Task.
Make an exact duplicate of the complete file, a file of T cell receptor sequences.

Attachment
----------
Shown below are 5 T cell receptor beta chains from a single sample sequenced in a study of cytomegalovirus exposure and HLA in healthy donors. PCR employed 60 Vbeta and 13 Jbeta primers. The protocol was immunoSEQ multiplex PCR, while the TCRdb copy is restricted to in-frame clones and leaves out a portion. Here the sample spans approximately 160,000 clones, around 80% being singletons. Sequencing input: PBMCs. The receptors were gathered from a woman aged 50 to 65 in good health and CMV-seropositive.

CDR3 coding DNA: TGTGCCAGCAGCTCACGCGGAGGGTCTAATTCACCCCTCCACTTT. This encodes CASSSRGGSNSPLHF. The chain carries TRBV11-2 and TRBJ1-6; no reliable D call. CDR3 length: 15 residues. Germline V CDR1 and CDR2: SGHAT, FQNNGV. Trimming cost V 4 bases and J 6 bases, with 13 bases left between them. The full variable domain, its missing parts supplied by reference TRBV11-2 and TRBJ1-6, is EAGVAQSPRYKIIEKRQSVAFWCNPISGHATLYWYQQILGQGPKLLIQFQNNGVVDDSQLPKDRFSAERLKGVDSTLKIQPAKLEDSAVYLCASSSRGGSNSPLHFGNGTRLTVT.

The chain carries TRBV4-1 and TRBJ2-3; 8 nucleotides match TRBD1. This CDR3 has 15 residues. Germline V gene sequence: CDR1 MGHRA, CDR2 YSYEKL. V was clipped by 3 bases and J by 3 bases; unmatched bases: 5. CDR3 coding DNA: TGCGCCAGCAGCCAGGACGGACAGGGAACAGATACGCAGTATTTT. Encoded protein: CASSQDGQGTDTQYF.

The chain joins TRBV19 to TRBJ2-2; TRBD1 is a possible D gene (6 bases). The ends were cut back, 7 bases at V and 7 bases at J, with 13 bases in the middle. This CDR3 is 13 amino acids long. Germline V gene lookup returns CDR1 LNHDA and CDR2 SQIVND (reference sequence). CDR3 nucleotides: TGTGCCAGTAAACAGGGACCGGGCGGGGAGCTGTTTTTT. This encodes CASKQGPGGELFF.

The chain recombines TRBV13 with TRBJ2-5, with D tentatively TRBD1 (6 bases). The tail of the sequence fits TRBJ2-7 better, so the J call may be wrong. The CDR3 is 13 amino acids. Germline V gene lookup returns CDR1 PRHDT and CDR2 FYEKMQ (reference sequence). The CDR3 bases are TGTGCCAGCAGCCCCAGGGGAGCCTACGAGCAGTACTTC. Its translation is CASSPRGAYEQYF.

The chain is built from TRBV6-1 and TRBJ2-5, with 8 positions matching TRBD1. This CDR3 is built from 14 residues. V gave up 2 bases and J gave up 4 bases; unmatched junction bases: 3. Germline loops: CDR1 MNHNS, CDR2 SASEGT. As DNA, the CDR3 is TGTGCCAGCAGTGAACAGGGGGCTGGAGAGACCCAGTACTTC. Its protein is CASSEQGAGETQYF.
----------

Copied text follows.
Shown below are 5 T cell receptor beta chains from a single sample sequenced in a study of cytomegalovirus exposure and HLA in healthy donors. PCR employed 60 Vbeta and 13 Jbeta primers. The protocol was immunoSEQ multiplex PCR, while the TCRdb copy is restricted to in-frame clones and leaves out a portion. Here the sample spans approximately 160,000 clones, around 80% being singletons. Sequencing input: PBMCs. The receptors were gathered from a woman aged 50 to 65 in good health and CMV-seropositive.

CDR3 coding DNA: TGTGCCAGCAGCTCACGCGGAGGGTCTAATTCACCCCTCCACTTT. This encodes CASSSRGGSNSPLHF. The chain carries TRBV11-2 and TRBJ1-6; no reliable D call. CDR3 length: 15 residues. Germline V CDR1 and CDR2: SGHAT, FQNNGV. Trimming cost V 4 bases and J 6 bases, with 13 bases left between them. The full variable domain, its missing parts supplied by reference TRBV11-2 and TRBJ1-6, is EAGVAQSPRYKIIEKRQSVAFWCNPISGHATLYWYQQILGQGPKLLIQFQNNGVVDDSQLPKDRFSAERLKGVDSTLKIQPAKLEDSAVYLCASSSRGGSNSPLHFGNGTRLTVT.

The chain carries TRBV4-1 and TRBJ2-3; 8 nucleotides match TRBD1. This CDR3 has 15 residues. Germline V gene sequence: CDR1 MGHRA, CDR2 YSYEKL. V was clipped by 3 bases and J by 3 bases; unmatched bases: 5. CDR3 coding DNA: TGCGCCAGCAGCCAGGACGGACAGGGAACAGATACGCAGTATTTT. Encoded protein: CASSQDGQGTDTQYF.

The chain joins TRBV19 to TRBJ2-2; TRBD1 is a possible D gene (6 bases). The ends were cut back, 7 bases at V and 7 bases at J, with 13 bases in the middle. This CDR3 is 13 amino acids long. Germline V gene lookup returns CDR1 LNHDA and CDR2 SQIVND (reference sequence). CDR3 nucleotides: TGTGCCAGTAAACAGGGACCGGGCGGGGAGCTGTTTTTT. This encodes CASKQGPGGELFF.

The chain recombines TRBV13 with TRBJ2-5, with D tentatively TRBD1 (6 bases). The tail of the sequence fits TRBJ2-7 better, so the J call may be wrong. The CDR3 is 13 amino acids. Germline V gene lookup returns CDR1 PRHDT and CDR2 FYEKMQ (reference sequence). The CDR3 bases are TGTGCCAGCAGCCCCAGGGGAGCCTACGAGCAGTACTTC. Its translation is CASSPRGAYEQYF.

The chain is built from TRBV6-1 and TRBJ2-5, with 8 positions matching TRBD1. This CDR3 is built from 14 residues. V gave up 2 bases and J gave up 4 bases; unmatched junction bases: 3. Germline loops: CDR1 MNHNS, CDR2 SASEGT. As DNA, the CDR3 is TGTGCCAGCAGTGAACAGGGGGCTGGAGAGACCCAGTACTTC. Its protein is CASSEQGAGETQYF.